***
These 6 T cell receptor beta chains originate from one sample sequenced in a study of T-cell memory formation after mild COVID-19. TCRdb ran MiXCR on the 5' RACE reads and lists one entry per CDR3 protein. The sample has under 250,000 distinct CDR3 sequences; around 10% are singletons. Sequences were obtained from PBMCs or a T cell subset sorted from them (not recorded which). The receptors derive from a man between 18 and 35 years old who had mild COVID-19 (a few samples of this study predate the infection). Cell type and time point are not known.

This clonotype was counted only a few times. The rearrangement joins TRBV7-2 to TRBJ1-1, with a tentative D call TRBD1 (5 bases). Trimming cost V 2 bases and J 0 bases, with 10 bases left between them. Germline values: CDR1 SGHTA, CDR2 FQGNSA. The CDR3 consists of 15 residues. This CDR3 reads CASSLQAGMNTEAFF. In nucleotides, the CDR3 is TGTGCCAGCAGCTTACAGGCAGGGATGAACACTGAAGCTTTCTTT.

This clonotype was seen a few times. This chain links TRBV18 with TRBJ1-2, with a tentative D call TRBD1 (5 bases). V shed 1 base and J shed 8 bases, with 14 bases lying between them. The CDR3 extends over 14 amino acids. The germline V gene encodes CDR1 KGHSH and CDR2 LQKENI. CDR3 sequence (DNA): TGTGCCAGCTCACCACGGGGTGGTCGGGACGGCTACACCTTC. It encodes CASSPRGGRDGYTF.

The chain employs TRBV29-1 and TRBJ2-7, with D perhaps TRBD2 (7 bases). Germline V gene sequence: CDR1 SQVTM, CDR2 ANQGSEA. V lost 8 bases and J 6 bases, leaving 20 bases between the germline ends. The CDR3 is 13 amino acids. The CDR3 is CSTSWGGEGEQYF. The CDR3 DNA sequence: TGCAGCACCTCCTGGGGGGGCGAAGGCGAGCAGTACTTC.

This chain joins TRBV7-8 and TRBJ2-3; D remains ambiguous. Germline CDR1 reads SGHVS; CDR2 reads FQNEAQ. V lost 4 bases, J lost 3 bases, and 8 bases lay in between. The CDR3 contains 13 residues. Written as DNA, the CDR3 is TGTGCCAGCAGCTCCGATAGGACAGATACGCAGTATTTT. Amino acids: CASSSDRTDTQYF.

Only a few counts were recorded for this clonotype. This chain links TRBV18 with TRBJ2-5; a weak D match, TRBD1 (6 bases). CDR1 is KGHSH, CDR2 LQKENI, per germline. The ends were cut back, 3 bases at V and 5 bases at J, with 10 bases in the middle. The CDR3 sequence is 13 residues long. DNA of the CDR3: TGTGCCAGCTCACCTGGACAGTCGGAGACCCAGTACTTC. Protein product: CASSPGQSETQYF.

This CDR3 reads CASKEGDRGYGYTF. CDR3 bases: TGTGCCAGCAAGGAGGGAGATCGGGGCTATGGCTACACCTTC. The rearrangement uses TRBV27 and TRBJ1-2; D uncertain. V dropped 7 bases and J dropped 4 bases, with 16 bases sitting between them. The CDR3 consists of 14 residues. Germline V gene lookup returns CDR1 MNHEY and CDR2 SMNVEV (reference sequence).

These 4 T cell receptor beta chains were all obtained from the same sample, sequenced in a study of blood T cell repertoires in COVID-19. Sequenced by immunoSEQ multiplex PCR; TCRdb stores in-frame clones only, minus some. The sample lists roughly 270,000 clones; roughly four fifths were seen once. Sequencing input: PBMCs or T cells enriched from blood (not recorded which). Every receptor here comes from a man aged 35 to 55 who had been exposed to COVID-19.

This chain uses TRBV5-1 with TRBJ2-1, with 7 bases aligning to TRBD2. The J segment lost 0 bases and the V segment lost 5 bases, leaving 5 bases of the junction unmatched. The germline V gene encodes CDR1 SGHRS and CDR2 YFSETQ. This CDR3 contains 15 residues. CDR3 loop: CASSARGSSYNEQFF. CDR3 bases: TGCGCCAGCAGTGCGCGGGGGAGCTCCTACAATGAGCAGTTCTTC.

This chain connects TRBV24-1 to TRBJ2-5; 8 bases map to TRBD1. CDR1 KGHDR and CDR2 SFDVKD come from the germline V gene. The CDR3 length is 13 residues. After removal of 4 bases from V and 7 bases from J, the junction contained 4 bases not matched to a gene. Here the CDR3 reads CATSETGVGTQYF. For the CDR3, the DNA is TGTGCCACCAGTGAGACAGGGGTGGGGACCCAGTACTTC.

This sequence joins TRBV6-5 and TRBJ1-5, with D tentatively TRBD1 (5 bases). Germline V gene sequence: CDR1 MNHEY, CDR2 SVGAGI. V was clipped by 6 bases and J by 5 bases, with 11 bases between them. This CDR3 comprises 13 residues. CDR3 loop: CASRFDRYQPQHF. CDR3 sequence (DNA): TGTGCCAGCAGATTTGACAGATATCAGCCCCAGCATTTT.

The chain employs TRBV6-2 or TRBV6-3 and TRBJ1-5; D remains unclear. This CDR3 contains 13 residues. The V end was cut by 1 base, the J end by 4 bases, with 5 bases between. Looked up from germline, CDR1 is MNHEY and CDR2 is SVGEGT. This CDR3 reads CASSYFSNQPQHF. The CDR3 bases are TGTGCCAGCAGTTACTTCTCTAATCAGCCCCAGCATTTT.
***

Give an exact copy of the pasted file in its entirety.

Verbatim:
These 6 T cell receptor beta chains originate from one sample sequenced in a study of T-cell memory formation after mild COVID-19. TCRdb ran MiXCR on the 5' RACE reads and lists one entry per CDR3 protein. The sample has under 250,000 distinct CDR3 sequences; around 10% are singletons. Sequences were obtained from PBMCs or a T cell subset sorted from them (not recorded which). The receptors derive from a man between 18 and 35 years old who had mild COVID-19 (a few samples of this study predate the infection). Cell type and time point are not known.

This clonotype was counted only a few times. The rearrangement joins TRBV7-2 to TRBJ1-1, with a tentative D call TRBD1 (5 bases). Trimming cost V 2 bases and J 0 bases, with 10 bases left between them. Germline values: CDR1 SGHTA, CDR2 FQGNSA. The CDR3 consists of 15 residues. This CDR3 reads CASSLQAGMNTEAFF. In nucleotides, the CDR3 is TGTGCCAGCAGCTTACAGGCAGGGATGAACACTGAAGCTTTCTTT.

This clonotype was seen a few times. This chain links TRBV18 with TRBJ1-2, with a tentative D call TRBD1 (5 bases). V shed 1 base and J shed 8 bases, with 14 bases lying between them. The CDR3 extends over 14 amino acids. The germline V gene encodes CDR1 KGHSH and CDR2 LQKENI. CDR3 sequence (DNA): TGTGCCAGCTCACCACGGGGTGGTCGGGACGGCTACACCTTC. It encodes CASSPRGGRDGYTF.

The chain employs TRBV29-1 and TRBJ2-7, with D perhaps TRBD2 (7 bases). Germline V gene sequence: CDR1 SQVTM, CDR2 ANQGSEA. V lost 8 bases and J 6 bases, leaving 20 bases between the germline ends. The CDR3 is 13 amino acids. The CDR3 is CSTSWGGEGEQYF. The CDR3 DNA sequence: TGCAGCACCTCCTGGGGGGGCGAAGGCGAGCAGTACTTC.

This chain joins TRBV7-8 and TRBJ2-3; D remains ambiguous. Germline CDR1 reads SGHVS; CDR2 reads FQNEAQ. V lost 4 bases, J lost 3 bases, and 8 bases lay in between. The CDR3 contains 13 residues. Written as DNA, the CDR3 is TGTGCCAGCAGCTCCGATAGGACAGATACGCAGTATTTT. Amino acids: CASSSDRTDTQYF.

Only a few counts were recorded for this clonotype. This chain links TRBV18 with TRBJ2-5; a weak D match, TRBD1 (6 bases). CDR1 is KGHSH, CDR2 LQKENI, per germline. The ends were cut back, 3 bases at V and 5 bases at J, with 10 bases in the middle. The CDR3 sequence is 13 residues long. DNA of the CDR3: TGTGCCAGCTCACCTGGACAGTCGGAGACCCAGTACTTC. Protein product: CASSPGQSETQYF.

This CDR3 reads CASKEGDRGYGYTF. CDR3 bases: TGTGCCAGCAAGGAGGGAGATCGGGGCTATGGCTACACCTTC. The rearrangement uses TRBV27 and TRBJ1-2; D uncertain. V dropped 7 bases and J dropped 4 bases, with 16 bases sitting between them. The CDR3 consists of 14 residues. Germline V gene lookup returns CDR1 MNHEY and CDR2 SMNVEV (reference sequence).

These 4 T cell receptor beta chains were all obtained from the same sample, sequenced in a study of blood T cell repertoires in COVID-19. Sequenced by immunoSEQ multiplex PCR; TCRdb stores in-frame clones only, minus some. The sample lists roughly 270,000 clones; roughly four fifths were seen once. Sequencing input: PBMCs or T cells enriched from blood (not recorded which). Every receptor here comes from a man aged 35 to 55 who had been exposed to COVID-19.

This chain uses TRBV5-1 with TRBJ2-1, with 7 bases aligning to TRBD2. The J segment lost 0 bases and the V segment lost 5 bases, leaving 5 bases of the junction unmatched. The germline V gene encodes CDR1 SGHRS and CDR2 YFSETQ. This CDR3 contains 15 residues. CDR3 loop: CASSARGSSYNEQFF. CDR3 bases: TGCGCCAGCAGTGCGCGGGGGAGCTCCTACAATGAGCAGTTCTTC.

This chain connects TRBV24-1 to TRBJ2-5; 8 bases map to TRBD1. CDR1 KGHDR and CDR2 SFDVKD come from the germline V gene. The CDR3 length is 13 residues. After removal of 4 bases from V and 7 bases from J, the junction contained 4 bases not matched to a gene. Here the CDR3 reads CATSETGVGTQYF. For the CDR3, the DNA is TGTGCCACCAGTGAGACAGGGGTGGGGACCCAGTACTTC.

This sequence joins TRBV6-5 and TRBJ1-5, with D tentatively TRBD1 (5 bases). Germline V gene sequence: CDR1 MNHEY, CDR2 SVGAGI. V was clipped by 6 bases and J by 5 bases, with 11 bases between them. This CDR3 comprises 13 residues. CDR3 loop: CASRFDRYQPQHF. CDR3 sequence (DNA): TGTGCCAGCAGATTTGACAGATATCAGCCCCAGCATTTT.

The chain employs TRBV6-2 or TRBV6-3 and TRBJ1-5; D remains unclear. This CDR3 contains 13 residues. The V end was cut by 1 base, the J end by 4 bases, with 5 bases between. Looked up from germline, CDR1 is MNHEY and CDR2 is SVGEGT. This CDR3 reads CASSYFSNQPQHF. The CDR3 bases are TGTGCCAGCAGTTACTTCTCTAATCAGCCCCAGCATTTT.